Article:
Spatially Resolved Transport Studies and Microscopy of Ultrathin Metal-Oxide-Semiconductor Structures
Final rept. 10 Oct 95-27 May 97
IBM THOMAS J WATSON RESEARCH CENTER YORKTOWN HEIGHTS NY
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The objective of the contract was the investigation of hot electron transport on a microscopic scale in metal oxide semiconductor MOS structures in order to assess intrinsic transport properties in SiO2 and defect generation processes that lead to oxide failure. The technique used to achieve microscopic resolution was Ballistic Electron Emission Microscopy BEEM, a variant of the Scanning Tunneling Microscope STM. In BEEM, use is made of the nearly monochromatic and highly forward focused electron beam of the STM to inject hot electrons through the thin metal gate and into the conduction band of the SiO2. The measured minimum electron energy required to achieve injection and subsequent detection in the Si defines the oxide barrier potential. A research highlight was the demonstration of image force effects in electron transport through MOS structures. The observation was made that the oxide barrier potential decreased with the application of an oxide field. This effect was attributed to screening by metal electrons and was described by classical image force powering, an often-ignored concept by the MOS science and engineering community. The results led to a new dynamic value for the dielectric constant of SiO2, which was confirmed by theoretical modeling of the MOS transport process. Monte Carlo simulations were made of the spreading of the beam as it traverses the oxide. The inclusion of image force effects was necessary for agreement with experiment.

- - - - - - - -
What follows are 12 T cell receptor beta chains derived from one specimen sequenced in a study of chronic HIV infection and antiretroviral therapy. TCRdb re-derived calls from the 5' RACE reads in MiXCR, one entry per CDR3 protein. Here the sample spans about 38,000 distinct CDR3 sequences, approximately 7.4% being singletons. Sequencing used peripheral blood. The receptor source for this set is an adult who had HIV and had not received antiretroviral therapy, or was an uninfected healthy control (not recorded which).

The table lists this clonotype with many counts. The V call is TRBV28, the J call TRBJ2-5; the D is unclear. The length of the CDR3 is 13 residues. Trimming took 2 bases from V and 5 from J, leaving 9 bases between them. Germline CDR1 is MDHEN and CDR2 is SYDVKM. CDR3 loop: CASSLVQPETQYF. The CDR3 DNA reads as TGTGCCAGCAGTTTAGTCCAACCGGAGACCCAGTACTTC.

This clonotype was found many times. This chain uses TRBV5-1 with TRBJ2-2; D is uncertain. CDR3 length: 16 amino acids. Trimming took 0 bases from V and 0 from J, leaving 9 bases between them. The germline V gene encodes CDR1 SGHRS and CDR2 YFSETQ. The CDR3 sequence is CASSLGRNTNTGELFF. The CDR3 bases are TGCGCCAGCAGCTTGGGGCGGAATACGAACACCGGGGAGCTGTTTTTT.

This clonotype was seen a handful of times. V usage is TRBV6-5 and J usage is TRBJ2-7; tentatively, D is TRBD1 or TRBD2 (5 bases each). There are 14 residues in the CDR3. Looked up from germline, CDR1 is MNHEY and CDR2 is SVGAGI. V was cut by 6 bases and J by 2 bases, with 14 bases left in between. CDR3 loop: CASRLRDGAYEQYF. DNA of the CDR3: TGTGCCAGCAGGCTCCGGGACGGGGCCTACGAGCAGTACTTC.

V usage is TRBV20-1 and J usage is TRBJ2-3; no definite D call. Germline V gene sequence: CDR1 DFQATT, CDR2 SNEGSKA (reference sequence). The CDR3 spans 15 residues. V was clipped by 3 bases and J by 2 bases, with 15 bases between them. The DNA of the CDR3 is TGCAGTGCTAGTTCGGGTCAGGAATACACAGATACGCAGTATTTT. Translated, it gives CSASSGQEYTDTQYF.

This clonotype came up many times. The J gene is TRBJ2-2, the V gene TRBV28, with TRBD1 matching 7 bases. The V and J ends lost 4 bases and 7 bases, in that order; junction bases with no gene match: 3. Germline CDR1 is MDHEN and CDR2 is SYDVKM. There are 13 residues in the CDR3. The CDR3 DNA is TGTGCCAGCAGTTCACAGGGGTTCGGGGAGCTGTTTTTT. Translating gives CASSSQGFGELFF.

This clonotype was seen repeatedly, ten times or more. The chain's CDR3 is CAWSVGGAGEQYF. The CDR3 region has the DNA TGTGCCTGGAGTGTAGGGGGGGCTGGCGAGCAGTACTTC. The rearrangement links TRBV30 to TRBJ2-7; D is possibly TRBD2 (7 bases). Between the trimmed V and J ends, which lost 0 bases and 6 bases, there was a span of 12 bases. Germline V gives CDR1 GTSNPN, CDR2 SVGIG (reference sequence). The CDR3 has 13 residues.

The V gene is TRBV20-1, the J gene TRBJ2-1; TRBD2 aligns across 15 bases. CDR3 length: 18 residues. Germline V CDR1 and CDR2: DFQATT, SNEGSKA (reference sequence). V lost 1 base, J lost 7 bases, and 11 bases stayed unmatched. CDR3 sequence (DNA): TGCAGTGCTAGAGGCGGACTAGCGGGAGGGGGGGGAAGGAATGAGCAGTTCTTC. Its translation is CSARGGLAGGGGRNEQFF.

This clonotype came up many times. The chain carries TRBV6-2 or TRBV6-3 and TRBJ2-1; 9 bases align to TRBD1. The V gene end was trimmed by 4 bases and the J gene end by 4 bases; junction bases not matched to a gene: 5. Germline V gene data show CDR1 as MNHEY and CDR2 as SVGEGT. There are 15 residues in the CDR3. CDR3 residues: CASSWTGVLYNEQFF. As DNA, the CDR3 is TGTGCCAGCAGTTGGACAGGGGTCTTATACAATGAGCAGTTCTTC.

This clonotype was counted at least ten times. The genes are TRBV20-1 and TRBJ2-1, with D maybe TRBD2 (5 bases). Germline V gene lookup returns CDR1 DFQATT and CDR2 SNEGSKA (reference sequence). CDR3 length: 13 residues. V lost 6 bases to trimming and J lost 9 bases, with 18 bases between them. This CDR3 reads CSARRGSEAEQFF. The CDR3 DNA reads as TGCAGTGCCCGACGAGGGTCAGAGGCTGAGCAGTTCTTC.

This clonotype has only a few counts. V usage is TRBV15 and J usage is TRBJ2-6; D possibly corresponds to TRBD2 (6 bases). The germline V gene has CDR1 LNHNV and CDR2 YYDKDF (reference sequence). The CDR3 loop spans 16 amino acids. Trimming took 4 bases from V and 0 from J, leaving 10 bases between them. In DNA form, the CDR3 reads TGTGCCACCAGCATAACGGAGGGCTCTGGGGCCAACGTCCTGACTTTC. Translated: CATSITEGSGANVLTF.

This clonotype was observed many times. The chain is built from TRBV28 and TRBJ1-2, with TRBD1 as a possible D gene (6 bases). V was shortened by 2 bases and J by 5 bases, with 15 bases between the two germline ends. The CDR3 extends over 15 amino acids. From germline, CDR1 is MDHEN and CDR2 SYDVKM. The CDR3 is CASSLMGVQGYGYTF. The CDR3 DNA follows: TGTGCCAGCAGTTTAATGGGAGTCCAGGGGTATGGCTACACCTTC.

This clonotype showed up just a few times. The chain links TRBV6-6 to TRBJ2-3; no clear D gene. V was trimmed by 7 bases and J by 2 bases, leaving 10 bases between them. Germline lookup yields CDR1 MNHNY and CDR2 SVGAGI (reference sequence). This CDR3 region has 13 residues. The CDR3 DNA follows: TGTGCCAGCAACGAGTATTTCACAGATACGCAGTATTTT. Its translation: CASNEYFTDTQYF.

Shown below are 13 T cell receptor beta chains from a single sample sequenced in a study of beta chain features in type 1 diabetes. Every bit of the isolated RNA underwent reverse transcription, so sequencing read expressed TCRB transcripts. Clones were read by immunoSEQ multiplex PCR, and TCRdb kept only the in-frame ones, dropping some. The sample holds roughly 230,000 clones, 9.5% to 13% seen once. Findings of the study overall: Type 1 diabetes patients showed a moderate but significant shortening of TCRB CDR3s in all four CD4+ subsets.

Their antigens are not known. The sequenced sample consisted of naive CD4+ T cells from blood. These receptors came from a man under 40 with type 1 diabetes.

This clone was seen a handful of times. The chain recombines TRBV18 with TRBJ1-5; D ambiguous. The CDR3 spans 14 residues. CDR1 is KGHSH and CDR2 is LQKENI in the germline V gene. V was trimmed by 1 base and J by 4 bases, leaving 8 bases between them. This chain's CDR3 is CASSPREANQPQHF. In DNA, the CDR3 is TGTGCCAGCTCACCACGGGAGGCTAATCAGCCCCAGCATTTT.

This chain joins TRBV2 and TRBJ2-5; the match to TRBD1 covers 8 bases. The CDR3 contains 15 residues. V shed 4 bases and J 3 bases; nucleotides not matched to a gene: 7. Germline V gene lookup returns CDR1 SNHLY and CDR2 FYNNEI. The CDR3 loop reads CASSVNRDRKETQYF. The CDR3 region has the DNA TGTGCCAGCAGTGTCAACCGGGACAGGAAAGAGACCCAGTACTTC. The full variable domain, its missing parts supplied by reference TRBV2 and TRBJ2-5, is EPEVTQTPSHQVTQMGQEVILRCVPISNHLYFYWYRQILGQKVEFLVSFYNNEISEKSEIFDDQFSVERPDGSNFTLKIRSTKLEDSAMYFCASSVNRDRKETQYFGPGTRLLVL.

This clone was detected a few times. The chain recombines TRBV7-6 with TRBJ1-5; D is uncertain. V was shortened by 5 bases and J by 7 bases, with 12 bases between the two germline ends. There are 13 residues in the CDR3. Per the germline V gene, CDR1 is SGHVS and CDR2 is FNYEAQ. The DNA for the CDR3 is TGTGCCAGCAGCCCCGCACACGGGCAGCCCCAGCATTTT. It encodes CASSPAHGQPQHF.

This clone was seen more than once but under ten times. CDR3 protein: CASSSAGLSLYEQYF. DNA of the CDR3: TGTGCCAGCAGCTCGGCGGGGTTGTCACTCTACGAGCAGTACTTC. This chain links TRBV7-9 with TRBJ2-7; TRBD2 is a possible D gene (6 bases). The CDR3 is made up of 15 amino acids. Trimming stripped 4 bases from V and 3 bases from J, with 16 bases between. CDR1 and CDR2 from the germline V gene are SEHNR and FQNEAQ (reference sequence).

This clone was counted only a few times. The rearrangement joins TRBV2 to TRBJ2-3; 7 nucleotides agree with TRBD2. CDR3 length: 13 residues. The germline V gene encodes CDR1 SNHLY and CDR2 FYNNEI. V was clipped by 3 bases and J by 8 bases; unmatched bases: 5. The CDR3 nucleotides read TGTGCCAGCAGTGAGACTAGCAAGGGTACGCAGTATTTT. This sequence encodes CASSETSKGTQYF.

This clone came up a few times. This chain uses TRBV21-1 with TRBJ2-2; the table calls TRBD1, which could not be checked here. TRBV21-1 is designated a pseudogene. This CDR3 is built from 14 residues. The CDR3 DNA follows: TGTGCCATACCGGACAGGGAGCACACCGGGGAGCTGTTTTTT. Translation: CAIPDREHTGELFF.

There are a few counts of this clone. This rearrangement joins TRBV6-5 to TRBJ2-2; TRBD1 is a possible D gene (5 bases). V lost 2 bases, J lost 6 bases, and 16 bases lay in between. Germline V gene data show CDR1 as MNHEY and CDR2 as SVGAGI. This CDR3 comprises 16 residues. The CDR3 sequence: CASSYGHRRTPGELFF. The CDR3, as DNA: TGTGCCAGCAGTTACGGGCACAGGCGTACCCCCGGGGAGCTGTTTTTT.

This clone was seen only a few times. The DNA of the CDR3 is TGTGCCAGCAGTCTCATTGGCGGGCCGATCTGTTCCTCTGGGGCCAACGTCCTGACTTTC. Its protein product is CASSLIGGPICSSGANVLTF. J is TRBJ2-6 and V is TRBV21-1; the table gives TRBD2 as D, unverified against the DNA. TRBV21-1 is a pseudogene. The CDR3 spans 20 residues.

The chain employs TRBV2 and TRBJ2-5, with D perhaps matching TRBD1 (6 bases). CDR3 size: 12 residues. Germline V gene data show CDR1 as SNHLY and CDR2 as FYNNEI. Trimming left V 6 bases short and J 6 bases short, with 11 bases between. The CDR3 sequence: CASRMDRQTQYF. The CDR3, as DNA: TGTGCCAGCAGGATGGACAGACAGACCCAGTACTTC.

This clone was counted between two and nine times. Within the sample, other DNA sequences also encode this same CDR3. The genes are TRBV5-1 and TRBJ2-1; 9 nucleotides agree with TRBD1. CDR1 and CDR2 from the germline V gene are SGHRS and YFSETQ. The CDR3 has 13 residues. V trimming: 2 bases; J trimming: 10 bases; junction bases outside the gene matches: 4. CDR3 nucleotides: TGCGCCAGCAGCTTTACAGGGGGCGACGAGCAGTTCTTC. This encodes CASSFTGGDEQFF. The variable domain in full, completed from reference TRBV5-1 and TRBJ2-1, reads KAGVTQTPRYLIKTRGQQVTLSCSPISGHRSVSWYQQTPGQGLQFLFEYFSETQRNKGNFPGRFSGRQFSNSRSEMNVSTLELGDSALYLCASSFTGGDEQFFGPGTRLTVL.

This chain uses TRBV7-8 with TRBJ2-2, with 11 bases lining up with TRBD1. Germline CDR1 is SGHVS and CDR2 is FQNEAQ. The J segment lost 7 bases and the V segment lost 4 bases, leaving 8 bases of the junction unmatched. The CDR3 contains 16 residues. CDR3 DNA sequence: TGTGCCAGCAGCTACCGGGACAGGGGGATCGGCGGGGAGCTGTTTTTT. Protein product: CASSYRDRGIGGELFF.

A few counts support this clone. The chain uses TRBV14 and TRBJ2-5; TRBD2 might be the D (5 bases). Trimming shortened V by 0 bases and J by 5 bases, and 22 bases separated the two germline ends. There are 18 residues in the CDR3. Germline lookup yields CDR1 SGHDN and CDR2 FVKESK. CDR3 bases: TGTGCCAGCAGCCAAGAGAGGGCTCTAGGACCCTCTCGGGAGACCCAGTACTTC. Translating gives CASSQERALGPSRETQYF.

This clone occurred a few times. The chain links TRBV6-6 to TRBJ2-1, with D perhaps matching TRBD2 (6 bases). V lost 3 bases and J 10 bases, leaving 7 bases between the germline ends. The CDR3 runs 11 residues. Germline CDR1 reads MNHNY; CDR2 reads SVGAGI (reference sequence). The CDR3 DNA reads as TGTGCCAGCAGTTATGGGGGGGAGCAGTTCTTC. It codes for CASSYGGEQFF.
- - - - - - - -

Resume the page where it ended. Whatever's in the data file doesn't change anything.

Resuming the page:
- Electrical and Electronic Equipment
- Test Facilities, Equipment and Methods